About 45% of HIEMA’s civil service jobs are vacant, forcing the agency to use temporary and exempt employees to fill in.

Nearly half of the civil service positions in the Hawaii Emergency Management Agency were vacant last month, an alarming statistic that the top administrator of HIEMA attributes mostly to a cumbersome state hiring system and non-competitive state salaries.

HIEMA Administrator James Barros said his agency has temporary staff filling many of the jobs that are listed as vacant. But some key positions in HIEMA are occupied by employees who have not gone through the rigorous civil service vetting process and don’t have the minimum qualifications required of civil service employees.

The agency uses emergency hires or exempt employees who can rapidly be moved around within the organization to fill positions that must be staffed quickly, he said.

But the vacancy rate among permanent civil service employees who form the backbone of the agency’s operations could interfere with its ability to effectively do its job, which is preventing and responding to major emergencies such as hurricanes, tsunamis and fires.

“The difficulty in filling positions effectively does hamper government efficiency,” HIEMA spokesman Adam Weintraub said.

While it’s not a unique problem in state government, “it’s a significant one when you’re in a position that protects the health and safety of the people,” he added.

Reporters toured the Hawaii Emergency Management Agency’s command center earlier this year. The agency has been struggling to fill many of its positions, including some key leadership slots. (Chad Blair/Civil Beat/2023)

Data provided by HIEMA shows that 37 of 82 civil service positions were unfilled in September, which works out to a vacancy rate of slightly more than 45%. By comparison, it had 36 of 74 civil service vacancies in September 2022.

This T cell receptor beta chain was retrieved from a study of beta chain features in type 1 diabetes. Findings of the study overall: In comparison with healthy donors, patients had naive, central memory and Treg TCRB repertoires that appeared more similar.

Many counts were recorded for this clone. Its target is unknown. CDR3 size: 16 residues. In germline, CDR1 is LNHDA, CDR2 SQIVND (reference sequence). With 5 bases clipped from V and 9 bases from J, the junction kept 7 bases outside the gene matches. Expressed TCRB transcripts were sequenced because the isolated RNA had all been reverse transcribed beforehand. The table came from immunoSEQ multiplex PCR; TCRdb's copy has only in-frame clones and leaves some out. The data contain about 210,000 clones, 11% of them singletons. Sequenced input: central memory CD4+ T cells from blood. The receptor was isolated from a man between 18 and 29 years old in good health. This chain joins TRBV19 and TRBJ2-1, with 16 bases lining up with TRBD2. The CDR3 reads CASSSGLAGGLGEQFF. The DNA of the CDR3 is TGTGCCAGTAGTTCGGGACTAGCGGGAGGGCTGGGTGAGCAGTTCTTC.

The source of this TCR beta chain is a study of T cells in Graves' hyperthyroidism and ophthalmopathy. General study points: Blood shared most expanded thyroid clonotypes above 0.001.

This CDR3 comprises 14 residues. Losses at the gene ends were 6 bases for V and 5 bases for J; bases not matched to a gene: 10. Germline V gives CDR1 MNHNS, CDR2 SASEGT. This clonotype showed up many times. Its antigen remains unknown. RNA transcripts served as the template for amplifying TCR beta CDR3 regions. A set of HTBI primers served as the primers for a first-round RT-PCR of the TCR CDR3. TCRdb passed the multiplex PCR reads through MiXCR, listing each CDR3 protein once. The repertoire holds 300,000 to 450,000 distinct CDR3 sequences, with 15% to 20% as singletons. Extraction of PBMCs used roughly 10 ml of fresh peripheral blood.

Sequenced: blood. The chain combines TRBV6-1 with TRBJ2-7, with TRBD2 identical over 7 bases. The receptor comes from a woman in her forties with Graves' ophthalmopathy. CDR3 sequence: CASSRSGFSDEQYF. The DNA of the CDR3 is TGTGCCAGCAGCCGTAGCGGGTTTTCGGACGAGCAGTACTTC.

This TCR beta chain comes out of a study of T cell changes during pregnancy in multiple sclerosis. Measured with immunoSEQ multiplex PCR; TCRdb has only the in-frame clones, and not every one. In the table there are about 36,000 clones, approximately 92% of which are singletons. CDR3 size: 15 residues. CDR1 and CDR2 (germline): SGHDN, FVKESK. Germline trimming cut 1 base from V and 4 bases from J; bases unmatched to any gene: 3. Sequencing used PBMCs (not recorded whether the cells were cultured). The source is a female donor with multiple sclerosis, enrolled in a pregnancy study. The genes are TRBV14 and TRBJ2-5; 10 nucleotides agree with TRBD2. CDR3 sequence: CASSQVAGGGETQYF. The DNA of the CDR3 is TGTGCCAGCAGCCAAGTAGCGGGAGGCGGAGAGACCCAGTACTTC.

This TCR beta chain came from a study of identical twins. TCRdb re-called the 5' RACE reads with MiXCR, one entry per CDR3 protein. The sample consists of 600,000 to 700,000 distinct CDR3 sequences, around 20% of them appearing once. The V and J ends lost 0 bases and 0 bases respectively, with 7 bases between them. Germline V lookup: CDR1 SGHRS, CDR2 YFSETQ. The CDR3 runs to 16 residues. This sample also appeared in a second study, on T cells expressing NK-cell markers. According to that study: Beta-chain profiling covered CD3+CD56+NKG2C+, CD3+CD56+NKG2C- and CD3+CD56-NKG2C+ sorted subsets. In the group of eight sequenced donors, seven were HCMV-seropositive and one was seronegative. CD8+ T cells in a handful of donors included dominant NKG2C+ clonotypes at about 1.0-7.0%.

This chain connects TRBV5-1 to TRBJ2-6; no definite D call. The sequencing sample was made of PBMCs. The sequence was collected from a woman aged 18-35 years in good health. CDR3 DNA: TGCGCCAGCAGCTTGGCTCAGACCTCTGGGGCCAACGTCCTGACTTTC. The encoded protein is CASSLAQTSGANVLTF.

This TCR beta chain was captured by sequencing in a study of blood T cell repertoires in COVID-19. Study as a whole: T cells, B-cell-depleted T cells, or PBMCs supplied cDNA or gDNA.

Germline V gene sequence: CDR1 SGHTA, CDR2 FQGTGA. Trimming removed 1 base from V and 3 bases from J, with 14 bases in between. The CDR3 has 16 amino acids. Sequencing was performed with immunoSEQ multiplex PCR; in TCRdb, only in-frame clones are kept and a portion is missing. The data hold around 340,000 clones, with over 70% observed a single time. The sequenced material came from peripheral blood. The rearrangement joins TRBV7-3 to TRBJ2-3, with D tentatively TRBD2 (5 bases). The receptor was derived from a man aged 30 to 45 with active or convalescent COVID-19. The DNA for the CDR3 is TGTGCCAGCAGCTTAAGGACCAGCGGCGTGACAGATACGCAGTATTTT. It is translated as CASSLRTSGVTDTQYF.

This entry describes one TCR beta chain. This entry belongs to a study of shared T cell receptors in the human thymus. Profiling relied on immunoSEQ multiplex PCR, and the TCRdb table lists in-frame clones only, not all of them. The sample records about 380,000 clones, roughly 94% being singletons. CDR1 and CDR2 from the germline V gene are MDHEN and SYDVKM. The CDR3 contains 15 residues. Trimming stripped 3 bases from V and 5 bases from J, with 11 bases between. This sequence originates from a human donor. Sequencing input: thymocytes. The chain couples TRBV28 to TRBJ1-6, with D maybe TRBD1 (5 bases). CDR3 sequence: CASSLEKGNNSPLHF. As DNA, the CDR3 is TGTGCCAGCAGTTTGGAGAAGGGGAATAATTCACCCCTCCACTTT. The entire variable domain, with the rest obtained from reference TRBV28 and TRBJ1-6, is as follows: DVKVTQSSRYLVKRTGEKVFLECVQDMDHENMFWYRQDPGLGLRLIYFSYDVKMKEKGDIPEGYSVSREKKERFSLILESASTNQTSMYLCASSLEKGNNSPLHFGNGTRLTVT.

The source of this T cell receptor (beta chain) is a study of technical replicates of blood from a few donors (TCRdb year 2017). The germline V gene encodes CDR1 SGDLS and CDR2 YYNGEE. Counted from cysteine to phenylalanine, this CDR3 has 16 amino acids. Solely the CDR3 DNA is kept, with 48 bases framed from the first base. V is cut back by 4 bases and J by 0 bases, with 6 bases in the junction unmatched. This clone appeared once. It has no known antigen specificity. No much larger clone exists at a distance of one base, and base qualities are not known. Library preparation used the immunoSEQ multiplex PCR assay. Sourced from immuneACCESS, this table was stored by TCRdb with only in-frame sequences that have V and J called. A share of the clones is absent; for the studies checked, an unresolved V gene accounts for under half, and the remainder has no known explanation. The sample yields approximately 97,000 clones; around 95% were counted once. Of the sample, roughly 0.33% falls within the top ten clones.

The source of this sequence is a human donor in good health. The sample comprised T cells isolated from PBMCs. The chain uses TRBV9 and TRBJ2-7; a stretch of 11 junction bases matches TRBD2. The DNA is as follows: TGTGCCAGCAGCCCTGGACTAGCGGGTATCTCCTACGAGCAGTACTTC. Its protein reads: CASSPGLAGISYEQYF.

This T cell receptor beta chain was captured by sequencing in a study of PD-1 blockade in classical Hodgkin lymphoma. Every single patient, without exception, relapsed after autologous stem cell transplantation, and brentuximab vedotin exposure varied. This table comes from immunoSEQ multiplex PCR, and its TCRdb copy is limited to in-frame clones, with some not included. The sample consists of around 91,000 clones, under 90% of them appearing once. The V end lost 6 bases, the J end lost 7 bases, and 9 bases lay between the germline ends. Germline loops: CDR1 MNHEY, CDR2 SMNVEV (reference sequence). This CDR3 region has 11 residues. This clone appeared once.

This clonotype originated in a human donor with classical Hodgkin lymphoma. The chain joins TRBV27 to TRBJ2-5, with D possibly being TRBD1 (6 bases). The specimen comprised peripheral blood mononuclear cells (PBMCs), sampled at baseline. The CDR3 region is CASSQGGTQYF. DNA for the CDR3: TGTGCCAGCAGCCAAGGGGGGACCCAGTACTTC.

That is a snapshot of a problem that has existed for years, but HIEMA and the Maui Emergency Management Agency have come under extra scrutiny in the weeks following the devastating Lahaina wildfire on Aug. 8. That fire killed at least 99 people and destroyed more than 2,200 homes, businesses and other structures.

Relying On Reserves

When asked if the civil service hiring system is broken, Barros replied: “It’s functional. I kind of want to say it’s broken, but we make it work. We’re going to do what we can to make it work.”

“But when you look at the the number of vacancies in the civil service realm, that concerns me,” he said.

Larry Kanda, a former disaster assistance mitigation planner with HIEMA, said in an interview earlier this year that lack of staff at state and county emergency management agencies is “my biggest gripe.”

There were about 20 vacancies at HIEMA when Kanda left about four years ago, “and that’s huge,” he said. “All of the counties and the state are severely undermanned in emergency management.”

Barros said he is most concerned about key positions such as the state hazard mitigation management officer — who plans for emergencies and writes grants to fund those plans — and a disaster recovery team leader position. Both of those jobs are now temporarily held by exempt employees.

“I would like all the civil service positions filled in this emergency management specialist position, because those are the ones working in operations, working in logistics, manning our emergency operations center when we’re activated,” he said.

Also of particular concern are the jobs in the HIEMA shop that maintains the state’s emergency warning sirens and telecommunications systems.